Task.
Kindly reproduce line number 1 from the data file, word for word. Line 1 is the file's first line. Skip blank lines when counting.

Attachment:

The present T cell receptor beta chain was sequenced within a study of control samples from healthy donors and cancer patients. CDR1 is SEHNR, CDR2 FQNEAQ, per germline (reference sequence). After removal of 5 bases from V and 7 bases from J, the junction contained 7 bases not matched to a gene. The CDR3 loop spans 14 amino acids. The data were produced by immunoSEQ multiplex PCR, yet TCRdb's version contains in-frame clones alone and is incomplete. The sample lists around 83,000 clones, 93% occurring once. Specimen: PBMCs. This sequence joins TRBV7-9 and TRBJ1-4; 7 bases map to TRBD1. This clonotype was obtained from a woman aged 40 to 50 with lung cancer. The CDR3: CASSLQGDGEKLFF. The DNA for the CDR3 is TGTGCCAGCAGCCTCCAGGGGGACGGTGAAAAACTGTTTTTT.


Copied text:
The present T cell receptor beta chain was sequenced within a study of control samples from healthy donors and cancer patients. CDR1 is SEHNR, CDR2 FQNEAQ, per germline (reference sequence). After removal of 5 bases from V and 7 bases from J, the junction contained 7 bases not matched to a gene. The CDR3 loop spans 14 amino acids. The data were produced by immunoSEQ multiplex PCR, yet TCRdb's version contains in-frame clones alone and is incomplete. The sample lists around 83,000 clones, 93% occurring once. Specimen: PBMCs. This sequence joins TRBV7-9 and TRBJ1-4; 7 bases map to TRBD1. This clonotype was obtained from a woman aged 40 to 50 with lung cancer. The CDR3: CASSLQGDGEKLFF. The DNA for the CDR3 is TGTGCCAGCAGCCTCCAGGGGGACGGTGAAAAACTGTTTTTT.